How To Increase Your Sex Drive While Pregnant, If You're Into That Kind Of Thing
Some women are extremely aroused during their pregnancies. All that blood flowing to their downtown, the increased lubrication, and the sensitive nipples make for a fun time. For some women? Not so much. If you're in that camp, do you know how to increase your sex drive while pregnant? (You know, if you want to.)
Pregnant women are goddesses. You may not feel that way, and you may hate your waddle or your tendency to sweat like a congressman at a Town Hall meeting, but pregnant women are definitely goddesses. When you're pregnant, you're the very embodiment of fertility. If this were ancient times, statues would be carved in your honor and you'd be given the best bits of meat and food. You are creating an entirely new life with little more than vitamins and Shake Shack burgers. (This may just be me.) If you were fabulously rich and talented, you would have a push party thrown for you with all of your famous friends in attendance, and you would get a crown and mocktails, and everyone on Instagram would "ooh" and "ahh" over the radiant beauty you've become during your pregnancy.
All women should feel as wonderful and radiant as Queen Bey, but it's not always possible. Sometimes when you're pregnant, you just feel as though you've lost your moxie. According to The Journal of Sex and Marital Therapy, a decreased libido during pregnancy is fairly common and totally normal. Your body is awash in hormones, it's constantly changing, and you're just plain old tired. Of course, you may wonder how to increase your sex drive while you're pregnant. You only have a very limited amount of time before the 3 a.m. feedings and firehose nipples; you want to make the best of it.
Unfortunately, there's no magic bullet to do this and there's no safe supplement to rev your engines. The medical website Healthline noted that chocolate and figs may help, but that most of the food-related advice is bunk. The article also suggested meditation (I can just imagine the chant), and working on your self-confidence. But while there's a surfeit of information on the male libido, there's a real paucity of research on the pregnant female libido.
Thankfully, there are people like renowned sexual health and relationship therapist, Dr. Jess O'Reilly, PhD, of Sex With Dr. Jess here to help you figure things out. In an interview with Romper, she says that it's not just about the sex — it's "important that you tell your partner (if you have one) what's going on. Why are you not in mood? Exhaustion? Nausea? They may assume the worst, so talking about what you're feeling is of paramount importance."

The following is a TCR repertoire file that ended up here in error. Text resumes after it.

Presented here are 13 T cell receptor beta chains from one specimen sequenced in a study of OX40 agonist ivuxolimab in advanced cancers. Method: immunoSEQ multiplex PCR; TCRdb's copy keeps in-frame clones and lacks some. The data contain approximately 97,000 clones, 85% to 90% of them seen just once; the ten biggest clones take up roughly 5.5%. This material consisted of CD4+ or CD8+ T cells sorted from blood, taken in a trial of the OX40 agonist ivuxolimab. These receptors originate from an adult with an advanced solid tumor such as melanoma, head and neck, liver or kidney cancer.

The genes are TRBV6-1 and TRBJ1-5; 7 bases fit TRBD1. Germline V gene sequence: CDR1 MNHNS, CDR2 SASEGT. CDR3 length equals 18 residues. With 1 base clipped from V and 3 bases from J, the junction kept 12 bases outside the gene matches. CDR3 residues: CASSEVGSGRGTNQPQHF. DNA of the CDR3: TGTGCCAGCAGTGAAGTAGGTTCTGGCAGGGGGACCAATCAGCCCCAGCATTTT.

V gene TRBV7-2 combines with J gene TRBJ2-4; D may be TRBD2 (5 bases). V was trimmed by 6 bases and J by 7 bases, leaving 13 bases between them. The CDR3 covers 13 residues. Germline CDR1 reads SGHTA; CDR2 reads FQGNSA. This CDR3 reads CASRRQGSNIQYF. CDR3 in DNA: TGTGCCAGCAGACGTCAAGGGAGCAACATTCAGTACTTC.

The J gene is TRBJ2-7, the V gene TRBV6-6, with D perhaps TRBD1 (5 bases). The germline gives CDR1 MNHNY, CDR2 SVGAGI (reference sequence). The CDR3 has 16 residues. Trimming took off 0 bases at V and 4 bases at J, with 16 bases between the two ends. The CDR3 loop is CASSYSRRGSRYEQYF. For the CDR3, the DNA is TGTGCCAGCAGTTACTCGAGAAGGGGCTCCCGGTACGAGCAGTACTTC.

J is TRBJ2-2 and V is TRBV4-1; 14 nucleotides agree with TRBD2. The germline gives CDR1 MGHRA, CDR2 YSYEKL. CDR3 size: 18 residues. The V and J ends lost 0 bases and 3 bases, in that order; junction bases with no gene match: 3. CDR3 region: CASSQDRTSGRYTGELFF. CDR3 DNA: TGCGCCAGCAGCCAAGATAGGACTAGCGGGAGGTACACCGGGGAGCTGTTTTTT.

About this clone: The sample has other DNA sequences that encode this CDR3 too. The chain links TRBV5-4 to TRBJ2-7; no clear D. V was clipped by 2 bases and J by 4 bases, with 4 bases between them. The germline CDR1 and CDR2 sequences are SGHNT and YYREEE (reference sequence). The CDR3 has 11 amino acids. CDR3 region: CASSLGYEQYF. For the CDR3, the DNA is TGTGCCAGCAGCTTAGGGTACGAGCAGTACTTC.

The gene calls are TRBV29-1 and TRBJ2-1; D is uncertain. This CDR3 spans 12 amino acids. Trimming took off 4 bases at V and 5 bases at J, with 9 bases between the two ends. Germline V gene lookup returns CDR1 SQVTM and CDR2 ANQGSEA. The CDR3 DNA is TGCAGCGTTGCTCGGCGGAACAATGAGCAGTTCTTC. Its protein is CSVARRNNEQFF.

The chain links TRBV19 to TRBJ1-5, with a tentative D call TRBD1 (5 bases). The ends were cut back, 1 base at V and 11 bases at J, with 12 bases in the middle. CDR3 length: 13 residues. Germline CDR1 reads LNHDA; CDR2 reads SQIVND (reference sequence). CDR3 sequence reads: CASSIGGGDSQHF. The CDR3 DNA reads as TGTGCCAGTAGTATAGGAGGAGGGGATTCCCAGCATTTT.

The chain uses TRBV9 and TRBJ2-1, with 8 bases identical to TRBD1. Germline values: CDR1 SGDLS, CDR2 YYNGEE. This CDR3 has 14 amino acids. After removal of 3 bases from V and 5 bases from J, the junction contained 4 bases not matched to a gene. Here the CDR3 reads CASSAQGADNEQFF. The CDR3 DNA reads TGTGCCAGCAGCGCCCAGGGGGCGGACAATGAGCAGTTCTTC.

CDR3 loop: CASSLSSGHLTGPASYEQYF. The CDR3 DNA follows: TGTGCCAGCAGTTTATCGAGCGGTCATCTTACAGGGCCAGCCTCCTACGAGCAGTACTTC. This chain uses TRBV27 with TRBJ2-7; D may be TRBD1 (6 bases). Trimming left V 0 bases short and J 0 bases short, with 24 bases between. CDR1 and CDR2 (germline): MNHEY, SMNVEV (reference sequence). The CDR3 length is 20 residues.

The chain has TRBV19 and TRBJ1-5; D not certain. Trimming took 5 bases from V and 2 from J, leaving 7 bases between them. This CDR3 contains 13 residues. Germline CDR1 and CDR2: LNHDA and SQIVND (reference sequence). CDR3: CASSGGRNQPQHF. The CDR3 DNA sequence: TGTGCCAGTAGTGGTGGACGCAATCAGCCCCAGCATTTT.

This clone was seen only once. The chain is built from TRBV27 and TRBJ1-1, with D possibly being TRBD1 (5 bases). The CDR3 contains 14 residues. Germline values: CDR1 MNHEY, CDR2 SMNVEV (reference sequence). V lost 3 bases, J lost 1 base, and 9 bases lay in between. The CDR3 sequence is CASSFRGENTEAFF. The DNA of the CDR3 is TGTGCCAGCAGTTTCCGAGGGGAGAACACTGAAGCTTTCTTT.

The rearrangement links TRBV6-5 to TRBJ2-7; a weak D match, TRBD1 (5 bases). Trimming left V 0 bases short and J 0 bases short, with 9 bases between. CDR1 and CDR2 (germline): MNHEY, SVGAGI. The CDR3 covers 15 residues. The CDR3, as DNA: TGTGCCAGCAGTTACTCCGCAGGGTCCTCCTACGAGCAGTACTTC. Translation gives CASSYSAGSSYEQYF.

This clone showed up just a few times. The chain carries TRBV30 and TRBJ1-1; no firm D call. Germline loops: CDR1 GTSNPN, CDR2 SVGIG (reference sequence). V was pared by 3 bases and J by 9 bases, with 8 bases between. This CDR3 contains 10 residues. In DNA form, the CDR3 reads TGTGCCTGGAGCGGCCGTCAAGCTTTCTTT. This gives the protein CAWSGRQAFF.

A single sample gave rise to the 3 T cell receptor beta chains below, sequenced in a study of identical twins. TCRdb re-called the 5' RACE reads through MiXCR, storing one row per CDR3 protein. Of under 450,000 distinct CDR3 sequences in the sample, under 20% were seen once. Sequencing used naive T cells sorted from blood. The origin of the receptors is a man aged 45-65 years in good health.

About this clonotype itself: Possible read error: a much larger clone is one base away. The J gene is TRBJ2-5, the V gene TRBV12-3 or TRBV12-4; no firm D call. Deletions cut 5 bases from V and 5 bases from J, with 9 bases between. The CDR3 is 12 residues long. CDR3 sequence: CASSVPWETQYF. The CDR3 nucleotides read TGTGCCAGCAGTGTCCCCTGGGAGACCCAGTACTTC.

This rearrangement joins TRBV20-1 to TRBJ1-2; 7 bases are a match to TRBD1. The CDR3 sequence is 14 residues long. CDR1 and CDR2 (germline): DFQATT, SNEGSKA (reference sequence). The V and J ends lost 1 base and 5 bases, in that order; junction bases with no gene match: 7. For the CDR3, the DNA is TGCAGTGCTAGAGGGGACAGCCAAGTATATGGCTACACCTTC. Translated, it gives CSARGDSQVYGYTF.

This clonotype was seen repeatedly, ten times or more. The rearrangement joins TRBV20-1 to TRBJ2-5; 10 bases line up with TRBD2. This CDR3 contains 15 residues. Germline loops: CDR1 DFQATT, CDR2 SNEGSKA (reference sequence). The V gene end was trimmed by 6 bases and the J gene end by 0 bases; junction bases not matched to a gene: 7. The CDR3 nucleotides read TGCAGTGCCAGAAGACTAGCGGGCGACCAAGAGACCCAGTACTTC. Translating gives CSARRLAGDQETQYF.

But O'Reilly also notes that "it's important for you to know that you don't have to have sex. Your relationship will survive a temporary sex hiatus." (Even if pregnancy sometimes feels like it passes in dog years.) However, she has three tricks up her sleeve that may boost your mood, if you feel like you need to.
O'Reilly begins with my personal favorite — erotic literature. Yes, ladies, those sexy books with all manner of hot dialogue and descriptions may be your key to getting aroused. O'Reilly shares that, "many women find that they respond more strongly to stories than visual cues."
Her next suggestion is honestly one I didn't think of, and I'm ashamed to admit it. Giving yourself the happy hands (or vibrator) treatment first. O'Reilly tells Romper, "Your needs may have changed for both emotional and physical reasons — perhaps you need to try a new position or stimulate a different area to get turned on. Pregnancy, like all transitional periods, requires a degree of unlearning old habits and relearning new ones."
If those two suggestions fail to rouse the randy beast inside you, O'Reilly says that you should not be afraid to be a little demanding in the bedroom. Ask your partner to go down on you. She notes that pregnant women often feel undue pressure to perform for their partner, even when they're hugely pregnant. "Screw that. Ask for what you want. You're going to need this skill once the child arrives and it will pay off in and out of the bedroom." I like her style.
Again, it's important to know that this is just a season in your life, and it is passing, but it can be frustrating. Just remember, you're not alone. Talk to your partner about how you're feeling and, if you're interested in increasing your sex drive, try one of O'Reilly's tips. Don't put any pressure on yourself and remember — you're pregnant. Your comfort seriously matters.